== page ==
In October 2016, the online initiative Ta3a Sob El Fan (Come to Art) began to highlight the creativity of Tripoli's youth by sharing poems, drawings, songs and video clips created by children and teenagers from the northern Lebanese city. It was an occasion to encourage the youth to spread their ideas, as well as to show the rest of Lebanon that Tripoli is not only about war.
Tripoli is often considered a dangerous and conservative city in Lebanon, due to the continuous clashes between rival neighborhoods since the Lebanese civil war and the outbreak of terrorist attacks since the Syrian civil war. “A lot of Lebanese people are afraid to go to Tripoli,” said Isabelle Wakim, the Saint Joseph University student who initiated Ta3a Sob El Fan.
“Tripoli is the second [largest] city of the country and mostly a Sunni region, not far from Syria and under constant threat from groups such as Jabhat al-Nusra and Islamic State [IS] implementing [their ideologies]. People there feel left out by the state. There are very poor neighborhoods whose youth can be tempted to join radical organizations and fight,” Wakim told Al-Monitor.
Wakim and 10 other students from Saint Joseph University participated in the international Peer to Peer: Challenging Extremism competition sponsored by Facebook and the US State Department. The goal of the competition was to encourage students from all over the world to create a social media campaign to fight extremism in their society. The competition, launched in early 2015, awarded all of the students in the six top teams scholarships between $1,000 and $5,000.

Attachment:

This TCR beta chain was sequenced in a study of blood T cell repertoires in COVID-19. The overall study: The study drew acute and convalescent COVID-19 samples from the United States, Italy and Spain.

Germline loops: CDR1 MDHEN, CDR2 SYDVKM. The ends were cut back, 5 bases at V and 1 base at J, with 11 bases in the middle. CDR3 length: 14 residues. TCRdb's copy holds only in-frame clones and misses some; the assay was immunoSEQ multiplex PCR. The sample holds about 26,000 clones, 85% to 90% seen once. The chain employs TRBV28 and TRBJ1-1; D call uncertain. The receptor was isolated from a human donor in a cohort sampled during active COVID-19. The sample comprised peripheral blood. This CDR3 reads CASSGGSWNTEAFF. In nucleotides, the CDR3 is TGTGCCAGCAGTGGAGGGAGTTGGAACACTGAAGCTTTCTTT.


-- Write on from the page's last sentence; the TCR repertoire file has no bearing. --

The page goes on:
The Lebanese students decided to focus on Tripoli, where they gathered teens aged 13-15 years old and created artwork with them to be shared on Facebook.
“We wanted to show what they do to the rest of Lebanon and also show them they are not alone in a tense situation,” Wakim said. “In their drawings, we saw innocent and also violent things. They really need to express themselves. When we talked about nationality, the children didn't know what it was. But after explaining, they started immediately to draw the Lebanese flag. Another time, we asked them to draw what they wanted, and a kid asked: ‘What am I allowed to talk about?’ So we see expression is very basic and essential for them.”
Although the competition ended Dec. 7, the Lebanese team decided to continue their project and expand it to other Lebanese cities.
A similar idea drove the nongovernmental organization MARCH to open in March 2016 a cultural cafe located between the rival Tripoli neighborhoods of Jabal Mohsen, which is home to an Alawite majority, and Bab al-Tabbaneh, which is Sunni dominated. Festivals, cultural events and job-training workshops continue to take place at the cafe. “We try to give the youth a voice. They are angry, but there are other alternatives than fighting with extremist groups,” said Lea Baroudi, a co-founder of MARCH.
“They just want to vent their frustration, and culture allows it," Baroudi told Al-Monitor. "Even with our renovation project of the streets damaged by the clashes around the cafe, the youth feel they have a voice, they are able to make a positive change in their community and also earn an income.”
Through its activities, MARCH helps young people find ways to earn money and sometimes obtain a steady job. “Art and culture are very important to push youth away from violence, but it is not enough,” Baroudi said. “We also have to make them able to sustain their life and be active. I noticed something while working with Tripoli's youth: They often turn to violence and radicalization due to marginalization, poverty, lack of hope and identity, and a sense of injustice — and radical groups give them that. Imagine that we have men here who used to fight in Syria. The important thing is to offer an alternative.”